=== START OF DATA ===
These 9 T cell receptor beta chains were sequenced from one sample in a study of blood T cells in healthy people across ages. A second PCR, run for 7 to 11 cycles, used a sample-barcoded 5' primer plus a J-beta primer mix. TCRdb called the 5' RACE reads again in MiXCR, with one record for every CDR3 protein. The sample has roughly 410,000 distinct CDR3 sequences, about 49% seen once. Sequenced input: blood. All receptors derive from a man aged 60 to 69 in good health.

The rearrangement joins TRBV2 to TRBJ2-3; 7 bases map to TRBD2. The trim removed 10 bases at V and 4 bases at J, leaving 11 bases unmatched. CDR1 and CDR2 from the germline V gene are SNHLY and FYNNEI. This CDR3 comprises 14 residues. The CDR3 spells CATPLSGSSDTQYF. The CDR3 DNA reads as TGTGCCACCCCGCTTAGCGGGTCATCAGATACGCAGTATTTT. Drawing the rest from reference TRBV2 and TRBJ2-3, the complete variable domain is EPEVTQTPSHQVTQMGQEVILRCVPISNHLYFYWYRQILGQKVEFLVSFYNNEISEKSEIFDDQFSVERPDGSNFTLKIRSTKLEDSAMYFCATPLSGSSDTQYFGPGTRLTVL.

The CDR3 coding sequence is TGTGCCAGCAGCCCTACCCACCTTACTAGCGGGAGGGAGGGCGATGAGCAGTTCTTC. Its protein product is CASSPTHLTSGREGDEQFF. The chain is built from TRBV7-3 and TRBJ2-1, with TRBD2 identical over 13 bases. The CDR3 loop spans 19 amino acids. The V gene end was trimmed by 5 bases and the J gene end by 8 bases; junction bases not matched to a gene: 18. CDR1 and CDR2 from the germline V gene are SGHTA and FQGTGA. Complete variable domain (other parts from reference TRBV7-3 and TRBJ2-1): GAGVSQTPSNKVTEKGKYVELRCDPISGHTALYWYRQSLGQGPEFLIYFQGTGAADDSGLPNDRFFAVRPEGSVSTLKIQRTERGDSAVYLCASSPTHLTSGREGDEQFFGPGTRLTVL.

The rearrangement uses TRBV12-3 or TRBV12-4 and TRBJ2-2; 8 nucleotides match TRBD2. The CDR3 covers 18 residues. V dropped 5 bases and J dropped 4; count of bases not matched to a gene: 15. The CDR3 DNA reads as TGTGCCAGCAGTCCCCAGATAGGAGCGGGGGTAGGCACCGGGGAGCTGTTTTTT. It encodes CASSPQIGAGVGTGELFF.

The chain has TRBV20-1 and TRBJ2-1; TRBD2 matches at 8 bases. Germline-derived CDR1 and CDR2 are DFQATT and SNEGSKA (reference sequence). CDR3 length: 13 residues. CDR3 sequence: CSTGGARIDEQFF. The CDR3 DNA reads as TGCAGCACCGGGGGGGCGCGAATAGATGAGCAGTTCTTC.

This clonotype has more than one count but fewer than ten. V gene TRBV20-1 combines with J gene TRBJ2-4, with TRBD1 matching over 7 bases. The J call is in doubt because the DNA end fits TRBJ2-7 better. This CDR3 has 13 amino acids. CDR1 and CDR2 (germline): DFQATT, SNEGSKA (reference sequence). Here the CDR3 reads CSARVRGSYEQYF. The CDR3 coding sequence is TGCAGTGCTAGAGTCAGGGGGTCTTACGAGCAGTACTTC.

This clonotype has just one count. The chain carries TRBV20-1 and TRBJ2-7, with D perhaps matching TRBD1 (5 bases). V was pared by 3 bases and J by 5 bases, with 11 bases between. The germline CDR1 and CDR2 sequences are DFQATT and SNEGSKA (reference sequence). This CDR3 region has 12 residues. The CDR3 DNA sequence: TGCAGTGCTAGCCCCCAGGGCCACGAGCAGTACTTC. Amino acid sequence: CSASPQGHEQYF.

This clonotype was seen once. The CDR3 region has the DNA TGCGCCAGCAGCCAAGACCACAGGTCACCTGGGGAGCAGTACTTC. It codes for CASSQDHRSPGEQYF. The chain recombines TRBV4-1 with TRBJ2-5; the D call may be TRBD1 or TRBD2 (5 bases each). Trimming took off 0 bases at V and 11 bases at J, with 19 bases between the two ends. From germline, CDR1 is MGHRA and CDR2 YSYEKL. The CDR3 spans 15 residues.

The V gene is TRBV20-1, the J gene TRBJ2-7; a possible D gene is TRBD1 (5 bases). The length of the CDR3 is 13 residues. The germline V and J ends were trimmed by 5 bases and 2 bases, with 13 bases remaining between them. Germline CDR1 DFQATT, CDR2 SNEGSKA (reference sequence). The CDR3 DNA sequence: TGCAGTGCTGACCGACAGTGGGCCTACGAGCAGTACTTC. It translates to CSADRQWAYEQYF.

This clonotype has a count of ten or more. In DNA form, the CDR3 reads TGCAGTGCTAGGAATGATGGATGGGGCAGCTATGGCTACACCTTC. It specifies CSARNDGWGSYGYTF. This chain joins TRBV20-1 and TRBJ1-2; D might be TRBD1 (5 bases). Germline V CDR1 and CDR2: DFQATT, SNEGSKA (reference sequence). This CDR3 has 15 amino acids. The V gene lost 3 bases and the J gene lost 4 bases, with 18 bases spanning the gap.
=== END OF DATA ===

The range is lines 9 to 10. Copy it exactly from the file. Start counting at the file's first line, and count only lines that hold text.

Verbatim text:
The V gene is TRBV20-1, the J gene TRBJ2-7; a possible D gene is TRBD1 (5 bases). The length of the CDR3 is 13 residues. The germline V and J ends were trimmed by 5 bases and 2 bases, with 13 bases remaining between them. Germline CDR1 DFQATT, CDR2 SNEGSKA (reference sequence). The CDR3 DNA sequence: TGCAGTGCTGACCGACAGTGGGCCTACGAGCAGTACTTC. It translates to CSADRQWAYEQYF.

This clonotype has a count of ten or more. In DNA form, the CDR3 reads TGCAGTGCTAGGAATGATGGATGGGGCAGCTATGGCTACACCTTC. It specifies CSARNDGWGSYGYTF. This chain joins TRBV20-1 and TRBJ1-2; D might be TRBD1 (5 bases). Germline V CDR1 and CDR2: DFQATT, SNEGSKA (reference sequence). This CDR3 has 15 amino acids. The V gene lost 3 bases and the J gene lost 4 bases, with 18 bases spanning the gap.